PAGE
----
ministers targeted in QP
February 16, 2004) OTTAWA
- With Prime Minister Paul Martin on the road to conduct damage control on the sponsorship scandal, the Conservative Party targeted cabinet ministers in the House of Commons today,
asking them what they knew about the sponsorship program and when they knew it.
Quebec ministers, such as Health Minister Pierre Pettigrew, Industry Minister Lucienne Robillard and Privy Council Minister Denis Coderre were all targets of the opposition.
"The Prime Minister himself said a few Quebec ministers may have known more about the real dealings behind the scandal than he did," said Conservative MP Jason Kenney in the House.
"Who were they? Do they still sit in the cabinet? Could it be the president of the Privy Council with his deep connections with the Liberal organization in Quebec? Could it be the Minister of Health?"
Deputy PM Anne McLellan, who is not from Quebec, was also targeted.
"The Deputy Prime Minister sat on the cabinet's unity committee and its communication committee," said Conservative Leader Grant Hill in the House. "In those positions, she had to have precise knowledge of what was going on with the sponsorship program in Quebec.
"I am asking her specifically, now, when did she know about the sponsorship problem and why did she not speak up?"
McLellan responded by saying that the Liberals were aware of the sponsorship program but were unaware of the seriousness of the problems.
"I think any number of us have been very clear that, of course, as a matter of the existence of the program, we knew there was a sponsorship program," she said. "But did we know the details in relation to how this program operated? No."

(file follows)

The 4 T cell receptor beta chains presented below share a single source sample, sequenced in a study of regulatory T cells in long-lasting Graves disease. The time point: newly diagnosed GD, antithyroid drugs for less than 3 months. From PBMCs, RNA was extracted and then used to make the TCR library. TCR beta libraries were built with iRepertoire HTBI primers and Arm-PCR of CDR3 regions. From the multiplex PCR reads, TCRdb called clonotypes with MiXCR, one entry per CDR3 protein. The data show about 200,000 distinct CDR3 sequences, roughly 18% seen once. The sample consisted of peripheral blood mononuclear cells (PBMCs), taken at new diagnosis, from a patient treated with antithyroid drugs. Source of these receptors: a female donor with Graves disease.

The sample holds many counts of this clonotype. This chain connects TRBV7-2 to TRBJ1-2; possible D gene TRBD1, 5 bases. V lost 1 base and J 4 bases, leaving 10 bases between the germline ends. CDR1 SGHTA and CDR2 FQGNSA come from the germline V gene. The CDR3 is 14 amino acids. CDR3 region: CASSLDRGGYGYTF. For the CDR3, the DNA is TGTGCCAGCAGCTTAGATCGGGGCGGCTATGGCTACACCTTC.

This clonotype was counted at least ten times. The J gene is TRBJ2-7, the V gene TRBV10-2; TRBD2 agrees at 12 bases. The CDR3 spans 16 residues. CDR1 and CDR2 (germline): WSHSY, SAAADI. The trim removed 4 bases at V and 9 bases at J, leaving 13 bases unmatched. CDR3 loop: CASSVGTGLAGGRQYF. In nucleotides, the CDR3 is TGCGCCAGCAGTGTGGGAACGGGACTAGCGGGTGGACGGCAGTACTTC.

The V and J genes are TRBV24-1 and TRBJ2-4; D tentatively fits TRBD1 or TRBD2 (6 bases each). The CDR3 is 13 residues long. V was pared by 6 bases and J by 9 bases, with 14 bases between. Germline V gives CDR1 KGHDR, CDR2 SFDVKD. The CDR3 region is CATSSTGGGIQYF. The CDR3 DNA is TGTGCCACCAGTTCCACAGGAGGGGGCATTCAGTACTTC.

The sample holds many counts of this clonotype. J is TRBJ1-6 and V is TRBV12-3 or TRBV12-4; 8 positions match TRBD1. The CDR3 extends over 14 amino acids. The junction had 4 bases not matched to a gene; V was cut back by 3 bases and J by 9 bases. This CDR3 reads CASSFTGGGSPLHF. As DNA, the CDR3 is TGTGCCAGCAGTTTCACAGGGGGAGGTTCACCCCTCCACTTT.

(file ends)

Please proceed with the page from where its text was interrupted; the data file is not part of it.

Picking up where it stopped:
Both Coderre and Robillard did not field the questions posed to them about their knowledge. Pettigrew didn't either initially, but responded after prodding from the opposition's supplementary question. He denied any knowledge.
Meanwhile, Martin fielded questions from the media for the second time today, this time in Montreal, including ones about
what his ministers knew about the program.
While the PM said that he has not personally asked his ministers about their knowledge, he said that all ministers were asked about anything that could create a controversy when they were screened by his transition team before they were appointed to cabinet in December.
"I have talked to all of our cabinet at the time they went into the cabinet. They were not talked to by me, but talked to outside people who went through a whole series of questions and everyone of them passed.
"I am very satisfied on the basis of that question."
Jim Armour, communications director for the Conservative Party, says that Martin's decision to put himself out front on the scandal and make daily media appearances is making him the "spokesman for the sponsorship scandal."
"Paul Martin and this scandal are starting to go together like peanut butter and jelly."
Some Conservatives believe that Martin's tour is part of a strategy to get away from questioning in the House of Commons, but Armour says that
after Day 1 of the tour Martin is already facing the same questions from the media that the Conservatives are posing in the House.
"It's even better because in the House he has 30 seconds he can choose to answer the question or not. But if the media are asking him questions, with follow-ups he can't really hide.
"And if you do try to duck and hide, you're out on national TV for all to see."
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